“Obvi­ous­ly, we came up short,” a dis­ap­point­ed Can­tor said to his sup­port­ers at his elec­tion night gath­er­ing, which appeared to have turned into a very somber affair. “I know there’s a lot of long faces here tonight, and I know it’s dis­ap­point­ing, sure.”

He did not con­cede or acknowl­edge his oppo­nent in his remarks.

The Com­mon­wealth of Vir­ginia has what’s called a sore los­er law, pro­hibit­ing Can­tor from run­ning as an inde­pen­dent to hold his seat. Can­tor thus has no way of appear­ing on the Novem­ber bal­lot, as he sought the Repub­li­can nom­i­na­tion in the 7th Dis­trict, but did­n’t get it. His only option, if he want­ed to keep his seat, would be to run as a write-in can­di­date, like Lisa Murkows­ki did in Alas­ka in 2010.

Murkows­ki did win her write-in cam­paign, but she had a lot of help from Alaska’s many Native Amer­i­can tribes, which ral­lied behind her and helped her over­come Joe Miller. Were Can­tor to run as a write-in can­di­date, he might just end up siphon­ing enough votes away from Brat to allow Brat’s Demo­c­ra­t­ic oppo­nent to win.

I’ve already heard this elec­tion being called an “earth­quake”; but I think that’s a bad anal­o­gy. Earth­quakes are a nat­ur­al phe­nom­e­non. Elec­tions are not. Elec­tions are a human inven­tion and are decid­ed by humans.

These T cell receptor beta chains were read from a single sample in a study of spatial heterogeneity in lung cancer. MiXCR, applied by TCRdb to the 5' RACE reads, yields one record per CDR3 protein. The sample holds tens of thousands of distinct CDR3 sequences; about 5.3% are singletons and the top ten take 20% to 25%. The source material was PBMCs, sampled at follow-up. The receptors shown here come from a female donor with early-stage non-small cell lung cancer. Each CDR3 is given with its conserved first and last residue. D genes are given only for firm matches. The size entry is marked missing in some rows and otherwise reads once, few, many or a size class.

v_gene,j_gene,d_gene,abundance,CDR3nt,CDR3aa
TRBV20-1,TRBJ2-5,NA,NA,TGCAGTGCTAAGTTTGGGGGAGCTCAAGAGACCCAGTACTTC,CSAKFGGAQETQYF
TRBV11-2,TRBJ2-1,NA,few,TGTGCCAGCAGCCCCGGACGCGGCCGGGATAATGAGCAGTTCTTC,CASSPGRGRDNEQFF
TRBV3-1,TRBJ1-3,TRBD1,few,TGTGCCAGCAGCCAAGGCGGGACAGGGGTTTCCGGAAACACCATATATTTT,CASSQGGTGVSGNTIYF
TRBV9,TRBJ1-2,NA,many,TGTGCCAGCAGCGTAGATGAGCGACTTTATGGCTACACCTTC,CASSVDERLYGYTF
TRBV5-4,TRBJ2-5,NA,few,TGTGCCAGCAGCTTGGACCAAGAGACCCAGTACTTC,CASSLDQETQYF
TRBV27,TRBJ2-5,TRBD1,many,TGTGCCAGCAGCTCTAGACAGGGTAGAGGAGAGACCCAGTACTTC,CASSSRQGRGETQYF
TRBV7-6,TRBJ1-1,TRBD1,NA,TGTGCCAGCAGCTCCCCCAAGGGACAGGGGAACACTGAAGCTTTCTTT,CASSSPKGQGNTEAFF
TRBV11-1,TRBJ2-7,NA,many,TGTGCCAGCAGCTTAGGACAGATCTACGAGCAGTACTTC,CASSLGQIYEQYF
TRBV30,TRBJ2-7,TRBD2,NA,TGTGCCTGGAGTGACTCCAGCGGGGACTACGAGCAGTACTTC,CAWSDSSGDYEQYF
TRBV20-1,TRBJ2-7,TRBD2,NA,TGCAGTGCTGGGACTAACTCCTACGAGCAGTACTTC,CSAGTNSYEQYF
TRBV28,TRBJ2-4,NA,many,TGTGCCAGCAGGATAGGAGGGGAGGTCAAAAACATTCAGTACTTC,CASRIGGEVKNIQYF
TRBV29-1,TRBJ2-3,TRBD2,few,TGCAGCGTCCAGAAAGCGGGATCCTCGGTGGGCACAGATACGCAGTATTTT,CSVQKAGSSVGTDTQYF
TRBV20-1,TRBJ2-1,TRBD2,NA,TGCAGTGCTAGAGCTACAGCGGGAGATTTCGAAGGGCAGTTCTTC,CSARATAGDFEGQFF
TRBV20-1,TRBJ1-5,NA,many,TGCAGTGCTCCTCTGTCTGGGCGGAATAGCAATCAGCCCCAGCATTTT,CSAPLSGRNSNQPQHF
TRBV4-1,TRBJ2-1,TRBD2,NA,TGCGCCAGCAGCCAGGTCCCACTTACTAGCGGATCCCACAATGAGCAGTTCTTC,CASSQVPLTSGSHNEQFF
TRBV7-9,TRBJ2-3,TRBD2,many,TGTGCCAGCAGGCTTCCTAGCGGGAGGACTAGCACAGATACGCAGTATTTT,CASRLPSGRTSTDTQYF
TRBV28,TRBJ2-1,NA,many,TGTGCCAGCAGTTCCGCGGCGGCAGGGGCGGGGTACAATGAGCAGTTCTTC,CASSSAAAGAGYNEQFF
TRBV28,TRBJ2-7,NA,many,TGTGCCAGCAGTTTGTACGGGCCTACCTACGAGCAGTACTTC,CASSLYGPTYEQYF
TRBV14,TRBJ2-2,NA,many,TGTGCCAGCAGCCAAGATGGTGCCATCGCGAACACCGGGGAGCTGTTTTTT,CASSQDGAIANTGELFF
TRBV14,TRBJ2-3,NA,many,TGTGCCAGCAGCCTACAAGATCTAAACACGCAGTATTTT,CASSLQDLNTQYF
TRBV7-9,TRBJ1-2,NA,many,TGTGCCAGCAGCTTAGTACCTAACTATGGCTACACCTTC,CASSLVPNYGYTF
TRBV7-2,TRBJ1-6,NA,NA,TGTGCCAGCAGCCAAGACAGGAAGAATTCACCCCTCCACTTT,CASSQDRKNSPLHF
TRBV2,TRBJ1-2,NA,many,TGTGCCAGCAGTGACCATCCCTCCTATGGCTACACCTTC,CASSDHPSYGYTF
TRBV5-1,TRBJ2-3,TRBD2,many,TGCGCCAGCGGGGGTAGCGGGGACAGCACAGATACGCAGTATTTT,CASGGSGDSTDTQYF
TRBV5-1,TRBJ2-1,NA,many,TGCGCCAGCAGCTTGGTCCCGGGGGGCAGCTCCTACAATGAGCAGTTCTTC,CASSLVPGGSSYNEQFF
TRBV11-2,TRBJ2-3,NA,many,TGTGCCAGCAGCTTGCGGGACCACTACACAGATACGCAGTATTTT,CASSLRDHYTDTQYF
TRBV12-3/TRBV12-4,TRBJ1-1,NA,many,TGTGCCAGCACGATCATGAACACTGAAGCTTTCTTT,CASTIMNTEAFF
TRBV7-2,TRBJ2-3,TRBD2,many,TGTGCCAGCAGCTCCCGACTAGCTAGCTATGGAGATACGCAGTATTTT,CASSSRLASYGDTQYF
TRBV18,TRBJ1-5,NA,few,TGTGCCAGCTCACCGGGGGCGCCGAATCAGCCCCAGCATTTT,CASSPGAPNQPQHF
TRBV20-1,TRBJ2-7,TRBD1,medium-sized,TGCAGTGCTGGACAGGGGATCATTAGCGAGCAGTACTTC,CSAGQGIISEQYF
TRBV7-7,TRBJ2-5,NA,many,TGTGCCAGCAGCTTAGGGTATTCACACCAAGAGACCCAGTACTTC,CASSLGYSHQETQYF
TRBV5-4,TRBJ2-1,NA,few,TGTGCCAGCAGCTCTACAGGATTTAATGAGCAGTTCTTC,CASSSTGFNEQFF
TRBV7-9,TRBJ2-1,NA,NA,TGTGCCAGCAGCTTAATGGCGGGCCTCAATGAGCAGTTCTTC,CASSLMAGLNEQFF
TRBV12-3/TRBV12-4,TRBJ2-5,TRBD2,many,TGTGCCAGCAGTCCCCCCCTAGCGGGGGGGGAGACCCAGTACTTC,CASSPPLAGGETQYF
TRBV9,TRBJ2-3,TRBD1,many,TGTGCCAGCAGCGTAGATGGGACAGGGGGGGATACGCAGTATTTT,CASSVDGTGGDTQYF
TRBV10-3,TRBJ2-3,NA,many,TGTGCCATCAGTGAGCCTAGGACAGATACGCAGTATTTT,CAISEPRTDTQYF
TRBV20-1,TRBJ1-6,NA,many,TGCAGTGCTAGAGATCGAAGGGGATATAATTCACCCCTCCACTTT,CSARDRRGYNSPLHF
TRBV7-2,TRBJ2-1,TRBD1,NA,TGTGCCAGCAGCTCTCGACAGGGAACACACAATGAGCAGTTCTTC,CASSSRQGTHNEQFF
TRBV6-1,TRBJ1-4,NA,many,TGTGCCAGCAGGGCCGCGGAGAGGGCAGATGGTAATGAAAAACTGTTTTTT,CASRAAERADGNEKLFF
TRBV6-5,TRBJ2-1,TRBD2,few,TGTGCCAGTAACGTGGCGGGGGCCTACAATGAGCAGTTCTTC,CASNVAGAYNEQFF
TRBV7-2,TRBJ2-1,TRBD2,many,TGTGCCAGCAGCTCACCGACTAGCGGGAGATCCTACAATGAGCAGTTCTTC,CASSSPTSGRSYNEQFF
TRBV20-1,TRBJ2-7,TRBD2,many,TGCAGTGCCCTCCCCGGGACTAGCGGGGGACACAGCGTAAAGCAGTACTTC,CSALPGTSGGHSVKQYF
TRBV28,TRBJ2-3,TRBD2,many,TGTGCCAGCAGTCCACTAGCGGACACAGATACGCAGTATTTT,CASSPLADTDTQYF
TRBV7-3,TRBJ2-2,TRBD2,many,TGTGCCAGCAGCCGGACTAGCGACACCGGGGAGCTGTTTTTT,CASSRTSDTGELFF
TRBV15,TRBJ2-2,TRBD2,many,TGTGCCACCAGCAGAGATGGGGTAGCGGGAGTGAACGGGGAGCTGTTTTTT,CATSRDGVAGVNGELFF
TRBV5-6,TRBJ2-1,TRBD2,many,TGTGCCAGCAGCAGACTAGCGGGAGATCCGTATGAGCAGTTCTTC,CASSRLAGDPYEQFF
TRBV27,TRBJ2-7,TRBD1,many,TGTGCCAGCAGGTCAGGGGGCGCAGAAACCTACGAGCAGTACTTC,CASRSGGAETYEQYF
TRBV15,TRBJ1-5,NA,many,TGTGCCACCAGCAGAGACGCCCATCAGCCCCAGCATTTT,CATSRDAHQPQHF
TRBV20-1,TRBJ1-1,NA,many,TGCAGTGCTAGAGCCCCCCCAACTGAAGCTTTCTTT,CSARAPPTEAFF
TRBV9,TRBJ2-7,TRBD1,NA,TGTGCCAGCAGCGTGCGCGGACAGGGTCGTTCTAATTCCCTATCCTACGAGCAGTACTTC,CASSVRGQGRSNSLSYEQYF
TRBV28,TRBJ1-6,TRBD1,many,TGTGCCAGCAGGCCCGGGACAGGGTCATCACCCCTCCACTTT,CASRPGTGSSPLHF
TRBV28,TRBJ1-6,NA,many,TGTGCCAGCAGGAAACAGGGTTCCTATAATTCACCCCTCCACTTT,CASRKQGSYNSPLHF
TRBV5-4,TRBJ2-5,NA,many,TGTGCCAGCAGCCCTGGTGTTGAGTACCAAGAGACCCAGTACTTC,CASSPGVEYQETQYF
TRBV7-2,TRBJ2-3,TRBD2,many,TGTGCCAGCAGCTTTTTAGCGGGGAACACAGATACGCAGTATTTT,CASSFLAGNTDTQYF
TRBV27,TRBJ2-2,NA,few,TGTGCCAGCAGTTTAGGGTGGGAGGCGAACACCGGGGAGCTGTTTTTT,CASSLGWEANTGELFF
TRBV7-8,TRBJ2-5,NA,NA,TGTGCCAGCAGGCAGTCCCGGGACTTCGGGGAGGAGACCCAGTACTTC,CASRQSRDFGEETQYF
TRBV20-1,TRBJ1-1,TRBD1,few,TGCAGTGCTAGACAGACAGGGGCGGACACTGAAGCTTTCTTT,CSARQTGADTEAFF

Look at the num­ber of votes above. More peo­ple live in the City of Kirk­land, Wash­ing­ton, than have vot­ed so far in his pri­ma­ry. This was a pri­ma­ry elec­tion decid­ed by a rel­a­tive­ly small num­ber of people.

Will it have con­se­quences? Of course it will. It will like­ly increase the strength and clout of the zeal­ous, uncom­pro­mis­ing Tea Par­ty fac­tion with­in the House Repub­li­can cau­cus… the same fac­tion that shut down our fed­er­al gov­ern­ment last fall.

Of course, it’s worth remem­ber­ing that Can­tor was on bet­ter terms with that fac­tion than John Boehn­er was, more often tak­ing their side.

“The Tea Par­ty is so angry it does­n’t even like its own pup­pet,” said Ari Mel­ber, react­ing to the news of Can­tor’s defeat on MSNBC.

Can­tor’s loss will also prob­a­bly destroy what­ev­er will­ing­ness or enthu­si­asm there was for com­pre­hen­sive immi­gra­tion reform with­in the caucus.